There is a
Mexican saying that we die three deaths: the first when our bodies die,
the second when our bodies are lowered into the earth out of sight, and
the third when our loved ones forget us. Catholics forestall that last
death by seeing the faithful dead as members of the Church, alive in
Christ, and by praying for them -- and asking their prayers for us --
always. Cardinal Wiseman wrote in his Lecture XI:
Sweet is the
consolation of the dying man, who, conscious of imperfection, believes
that there are others to make intercession for him, when his own time
for merit has expired; soothing to the afflicted survivors the thought
that they possess powerful means of relieving their friend. In the
first moments of grief, this sentiment will often overpower religious
prejudice, cast down the unbeliever on his knees beside the remains of
his friend and snatch from him an unconscious prayer for rest; it is an
impulse of nature which for the moment, aided by the analogies of
revealed truth, seizes at once upon this consoling belief. But it is
only a flitting and melancholy light, while the Catholic feeling,
cheering though with solemn dimness, resembles the unfailing lamp,
which the piety of the ancients is said to have hung before the
sepulchres of their dead.
Though we should
daily pray for the dead in Purgatory, above all for our ancestors,
today is especially set aside for hanging that "unfailing lamp
before the sepulchres of our dead" as we are told to do by Sacred
II Machabees 12:
And making a gathering, [Judas] sent twelve thousand drachms of silver
to Jerusalem for sacrifice to be offered for the sins of the dead,
thinking well and religiously concerning the resurrection, (For if he
had not hoped that they that were slain should rise again, it would
have seemed superfluous and vain to pray for the dead,) And because he
considered that they who had fallen asleep with godliness, had great
grace laid up for them. It is therefore a holy and wholesome thought to
pray for the dead, that they may be loosed from sins.
At the three
Masses offered today, the glorious Sequence "Dies
Irae" (also used in Requiem Masses, i.e., Masses for the Dead) will
be recited after the Epistle, Gradual, and Tract ("Dies Irae" means
"Day of Wrath").
Between Noon of November 1 and Midnight tonight, a person who has been
to confession and Communion can gain a plenary indulgence, under the usual conditions,
for the poor souls each time he visits a church or public oratory and
recites the Our Father, the Hail Mary and the Glory be to the Father
six times. This is a special exception to the ordinary law of the
Church according to which a plenary indulgence for the same work can be
gained only once a day. Because of this, some of the customs described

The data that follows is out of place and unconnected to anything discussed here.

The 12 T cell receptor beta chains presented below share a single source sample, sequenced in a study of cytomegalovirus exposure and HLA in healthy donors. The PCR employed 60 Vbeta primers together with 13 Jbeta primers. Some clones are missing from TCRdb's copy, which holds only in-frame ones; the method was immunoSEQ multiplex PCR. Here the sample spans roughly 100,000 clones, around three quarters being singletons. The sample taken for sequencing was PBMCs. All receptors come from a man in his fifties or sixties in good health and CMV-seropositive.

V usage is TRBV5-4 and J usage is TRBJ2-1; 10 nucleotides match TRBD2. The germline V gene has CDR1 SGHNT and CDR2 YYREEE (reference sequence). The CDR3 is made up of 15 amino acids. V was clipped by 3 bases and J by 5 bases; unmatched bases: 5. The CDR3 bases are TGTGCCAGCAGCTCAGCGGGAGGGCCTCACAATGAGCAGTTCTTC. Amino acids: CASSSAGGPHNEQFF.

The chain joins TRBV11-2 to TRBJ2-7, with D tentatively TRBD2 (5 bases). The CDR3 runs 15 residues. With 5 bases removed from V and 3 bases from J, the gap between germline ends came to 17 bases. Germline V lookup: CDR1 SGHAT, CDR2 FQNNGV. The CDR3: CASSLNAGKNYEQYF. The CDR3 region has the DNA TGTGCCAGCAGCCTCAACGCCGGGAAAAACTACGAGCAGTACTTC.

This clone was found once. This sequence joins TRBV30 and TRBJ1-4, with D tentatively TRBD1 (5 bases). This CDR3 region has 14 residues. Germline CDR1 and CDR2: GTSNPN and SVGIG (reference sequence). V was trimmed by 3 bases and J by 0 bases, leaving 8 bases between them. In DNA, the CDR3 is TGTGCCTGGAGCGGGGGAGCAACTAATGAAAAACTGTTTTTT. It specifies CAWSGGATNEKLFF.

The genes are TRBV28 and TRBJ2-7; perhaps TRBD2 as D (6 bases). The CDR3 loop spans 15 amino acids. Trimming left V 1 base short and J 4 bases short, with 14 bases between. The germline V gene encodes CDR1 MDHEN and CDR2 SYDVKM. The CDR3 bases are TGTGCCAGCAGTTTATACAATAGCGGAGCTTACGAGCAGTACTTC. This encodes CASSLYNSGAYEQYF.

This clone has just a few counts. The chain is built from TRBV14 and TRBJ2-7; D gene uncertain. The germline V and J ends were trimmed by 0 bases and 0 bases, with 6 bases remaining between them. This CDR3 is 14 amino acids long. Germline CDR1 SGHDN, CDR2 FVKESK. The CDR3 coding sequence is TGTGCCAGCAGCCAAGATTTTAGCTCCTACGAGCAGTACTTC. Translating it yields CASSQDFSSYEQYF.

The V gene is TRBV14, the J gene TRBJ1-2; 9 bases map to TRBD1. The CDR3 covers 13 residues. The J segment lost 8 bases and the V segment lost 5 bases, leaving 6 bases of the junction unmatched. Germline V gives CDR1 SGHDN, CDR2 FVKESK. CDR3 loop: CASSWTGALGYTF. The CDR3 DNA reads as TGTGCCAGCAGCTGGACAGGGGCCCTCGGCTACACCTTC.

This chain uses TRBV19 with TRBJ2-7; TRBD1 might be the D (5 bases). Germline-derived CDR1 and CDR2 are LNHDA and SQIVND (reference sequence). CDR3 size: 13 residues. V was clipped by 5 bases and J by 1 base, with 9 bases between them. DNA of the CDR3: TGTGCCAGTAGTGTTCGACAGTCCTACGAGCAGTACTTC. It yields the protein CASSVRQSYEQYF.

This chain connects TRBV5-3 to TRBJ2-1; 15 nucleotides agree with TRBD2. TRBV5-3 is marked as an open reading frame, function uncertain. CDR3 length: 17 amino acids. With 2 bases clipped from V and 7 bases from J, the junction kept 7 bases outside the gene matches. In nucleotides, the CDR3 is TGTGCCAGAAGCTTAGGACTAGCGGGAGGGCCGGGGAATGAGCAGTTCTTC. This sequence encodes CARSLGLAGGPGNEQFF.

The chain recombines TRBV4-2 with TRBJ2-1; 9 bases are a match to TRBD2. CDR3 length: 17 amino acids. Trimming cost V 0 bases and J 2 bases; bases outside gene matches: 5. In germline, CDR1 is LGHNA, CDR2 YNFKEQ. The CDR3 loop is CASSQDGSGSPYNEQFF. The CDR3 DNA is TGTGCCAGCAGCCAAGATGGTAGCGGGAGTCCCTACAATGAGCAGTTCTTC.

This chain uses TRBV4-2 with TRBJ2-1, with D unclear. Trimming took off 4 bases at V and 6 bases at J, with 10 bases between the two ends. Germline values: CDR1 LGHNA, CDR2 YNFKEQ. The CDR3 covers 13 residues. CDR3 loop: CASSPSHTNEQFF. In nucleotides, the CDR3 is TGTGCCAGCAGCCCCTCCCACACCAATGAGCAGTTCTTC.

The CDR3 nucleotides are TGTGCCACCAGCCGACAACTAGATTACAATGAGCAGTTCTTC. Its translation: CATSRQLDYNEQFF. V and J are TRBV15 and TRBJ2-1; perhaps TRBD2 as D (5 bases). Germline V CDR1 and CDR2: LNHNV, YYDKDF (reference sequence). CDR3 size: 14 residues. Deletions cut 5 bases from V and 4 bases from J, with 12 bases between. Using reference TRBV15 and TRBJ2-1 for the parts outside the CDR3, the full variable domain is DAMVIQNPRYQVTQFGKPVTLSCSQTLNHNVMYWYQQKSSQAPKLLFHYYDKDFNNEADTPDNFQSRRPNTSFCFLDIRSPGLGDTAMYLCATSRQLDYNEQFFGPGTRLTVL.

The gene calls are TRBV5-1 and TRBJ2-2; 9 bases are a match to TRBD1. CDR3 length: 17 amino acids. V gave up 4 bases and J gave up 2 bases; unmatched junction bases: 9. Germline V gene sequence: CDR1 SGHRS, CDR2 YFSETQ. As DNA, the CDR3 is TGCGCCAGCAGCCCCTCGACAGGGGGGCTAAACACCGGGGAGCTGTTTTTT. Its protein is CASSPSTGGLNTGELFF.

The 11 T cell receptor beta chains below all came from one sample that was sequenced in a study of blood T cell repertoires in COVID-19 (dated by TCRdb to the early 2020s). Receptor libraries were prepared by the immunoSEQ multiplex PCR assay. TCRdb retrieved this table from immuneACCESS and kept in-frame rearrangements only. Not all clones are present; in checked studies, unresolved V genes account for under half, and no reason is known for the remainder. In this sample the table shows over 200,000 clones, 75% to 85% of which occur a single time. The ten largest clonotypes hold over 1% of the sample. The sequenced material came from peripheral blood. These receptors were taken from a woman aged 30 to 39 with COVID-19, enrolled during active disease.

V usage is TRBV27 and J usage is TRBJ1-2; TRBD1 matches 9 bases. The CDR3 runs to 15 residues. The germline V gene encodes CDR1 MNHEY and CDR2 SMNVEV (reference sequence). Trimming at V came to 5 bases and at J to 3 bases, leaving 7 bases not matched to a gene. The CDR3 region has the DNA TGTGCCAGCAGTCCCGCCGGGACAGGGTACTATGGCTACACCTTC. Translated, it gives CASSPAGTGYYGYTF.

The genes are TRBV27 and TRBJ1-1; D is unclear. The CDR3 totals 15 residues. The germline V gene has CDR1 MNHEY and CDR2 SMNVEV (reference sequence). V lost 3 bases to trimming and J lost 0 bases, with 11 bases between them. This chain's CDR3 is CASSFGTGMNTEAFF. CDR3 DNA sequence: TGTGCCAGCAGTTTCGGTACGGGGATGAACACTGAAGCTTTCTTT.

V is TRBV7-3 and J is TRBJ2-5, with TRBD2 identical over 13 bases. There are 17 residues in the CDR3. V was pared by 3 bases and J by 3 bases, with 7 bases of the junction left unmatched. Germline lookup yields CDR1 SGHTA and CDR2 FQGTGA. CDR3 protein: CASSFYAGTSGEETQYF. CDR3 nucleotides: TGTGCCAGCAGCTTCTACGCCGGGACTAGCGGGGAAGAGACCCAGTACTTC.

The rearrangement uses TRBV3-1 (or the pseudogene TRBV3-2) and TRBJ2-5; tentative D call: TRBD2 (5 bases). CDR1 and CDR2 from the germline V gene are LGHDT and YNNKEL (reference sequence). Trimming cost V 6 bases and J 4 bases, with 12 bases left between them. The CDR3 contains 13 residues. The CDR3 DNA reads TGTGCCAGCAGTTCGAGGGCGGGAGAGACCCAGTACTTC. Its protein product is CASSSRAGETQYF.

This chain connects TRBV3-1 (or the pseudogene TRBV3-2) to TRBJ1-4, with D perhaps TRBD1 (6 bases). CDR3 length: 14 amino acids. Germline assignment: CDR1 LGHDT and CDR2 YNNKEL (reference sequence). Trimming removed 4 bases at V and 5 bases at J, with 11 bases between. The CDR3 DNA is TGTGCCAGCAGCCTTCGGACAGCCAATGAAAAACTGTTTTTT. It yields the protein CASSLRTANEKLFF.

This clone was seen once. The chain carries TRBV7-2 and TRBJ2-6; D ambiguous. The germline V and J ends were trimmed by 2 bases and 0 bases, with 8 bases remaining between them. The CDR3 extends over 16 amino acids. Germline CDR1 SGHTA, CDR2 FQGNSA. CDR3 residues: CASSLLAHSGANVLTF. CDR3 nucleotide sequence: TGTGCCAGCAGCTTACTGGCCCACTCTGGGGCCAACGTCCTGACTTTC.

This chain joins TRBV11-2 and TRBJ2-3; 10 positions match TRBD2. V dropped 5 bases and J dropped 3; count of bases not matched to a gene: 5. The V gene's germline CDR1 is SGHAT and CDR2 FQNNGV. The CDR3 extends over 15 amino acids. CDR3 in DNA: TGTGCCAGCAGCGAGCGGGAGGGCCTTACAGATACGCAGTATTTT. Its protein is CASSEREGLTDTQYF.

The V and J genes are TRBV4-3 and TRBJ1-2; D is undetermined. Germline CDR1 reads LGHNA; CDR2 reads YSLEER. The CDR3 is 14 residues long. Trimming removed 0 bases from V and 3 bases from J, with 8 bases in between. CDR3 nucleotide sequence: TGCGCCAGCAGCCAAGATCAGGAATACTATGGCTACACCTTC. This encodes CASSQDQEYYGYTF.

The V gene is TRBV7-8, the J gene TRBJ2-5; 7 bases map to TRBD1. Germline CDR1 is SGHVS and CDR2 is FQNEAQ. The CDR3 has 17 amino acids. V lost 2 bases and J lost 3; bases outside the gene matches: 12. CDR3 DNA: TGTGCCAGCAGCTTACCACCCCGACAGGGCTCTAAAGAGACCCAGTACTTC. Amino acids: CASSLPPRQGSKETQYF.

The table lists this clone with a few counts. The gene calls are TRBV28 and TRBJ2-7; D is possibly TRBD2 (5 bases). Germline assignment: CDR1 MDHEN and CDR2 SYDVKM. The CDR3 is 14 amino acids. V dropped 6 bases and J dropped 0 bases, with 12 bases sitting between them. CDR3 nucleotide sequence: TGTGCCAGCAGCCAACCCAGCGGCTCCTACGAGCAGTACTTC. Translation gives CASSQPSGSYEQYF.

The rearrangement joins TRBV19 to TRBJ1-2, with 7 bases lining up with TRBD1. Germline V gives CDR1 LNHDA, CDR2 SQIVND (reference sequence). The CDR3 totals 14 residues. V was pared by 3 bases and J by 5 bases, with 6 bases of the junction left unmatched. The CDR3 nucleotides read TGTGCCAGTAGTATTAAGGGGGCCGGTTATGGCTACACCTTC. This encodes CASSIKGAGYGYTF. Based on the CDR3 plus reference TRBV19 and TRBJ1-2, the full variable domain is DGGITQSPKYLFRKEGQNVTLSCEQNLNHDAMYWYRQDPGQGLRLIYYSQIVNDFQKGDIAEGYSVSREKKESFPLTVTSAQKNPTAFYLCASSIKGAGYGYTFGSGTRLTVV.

below may be begun on All
Also, the faithful who, during the period of eight days from All Saints
Day, visit a cemetery and pray for the dead may gain a plenary
indulgence, under the usual conditions, on each day of the Octave,
applicable only to the dead. Here is a simple invocation for the dead,
called the "Eternal Rest" prayer:
grant unto him/her (them), O Lord; and let perpetual light shine upon
him/her (them). May he/she (they) rest in peace. Amen.
Réquiem ætérnam dona ei (eis) Dómine; et lux perpétua lúceat ei (eis).
Requiéscat (Requiéscant) in pace. Amen.
pray this prayer for the dead anytime throughout the year, and whenever
they pass a cemetery. Many families pray a Rosary
nightly for the dead throughout the Octave of All Saints, replacing the
Fatima prayer with the Eternal Rest prayer.
practically universal folk belief that the souls in Purgatory are
allowed to return to earth on All Souls Day. In Austria, they are said
to wander the forests, praying for release. In Poland, they are said to
visit their parish churches at midnight, where a light can be seen
because of their presence. Afterward, they visit their families, and to
make them welcome, a door or window is left open. In many places, a
place is set for the dead at supper, or food is otherwise left out for
them. In any case, throughout the Octave of All Saints, our beloved
dead should be remembered, commemorated, and prayed for.
During our visits to their graves, we spruce up their resting sites,
sprinkling them with holy water, leaving votive candles, and adorning them flowers
(especially chrysanthemums and marigolds) to symbolize the Eden-like
paradise that man was created to enjoy, and may, if saved, enjoy after
death and any needed purgation.
Today is a good day to not only remember the dead
spiritually, but to tell your children about their ancestors. Bring out
those old photo albums and family trees! Write down your family's
stories for your children and grandchildren! Impress upon them the
importance of their ancestors! Bring to their minds these words from
Let us now praise men of renown, and our fathers in their generation.
The Lord hath wrought great glory through his magnificence from the
beginning. Such as have borne rule in their dominions, men of great
power, and endued with their wisdom, shewing forth in the prophets the
dignity of prophets, And ruling over the present people, and by the
strength of wisdom instructing the people in most holy words. Such as
by their skill sought out musical tunes, and published canticles of the
scriptures. Rich men in virtue, studying beautifulness: living at peace
in their houses. All these have gained glory in their generations, and
were praised in their days. They that were born of them have left a
name behind them, that their praises might be related:
And there are some, of whom there is no memorial: who are perished, as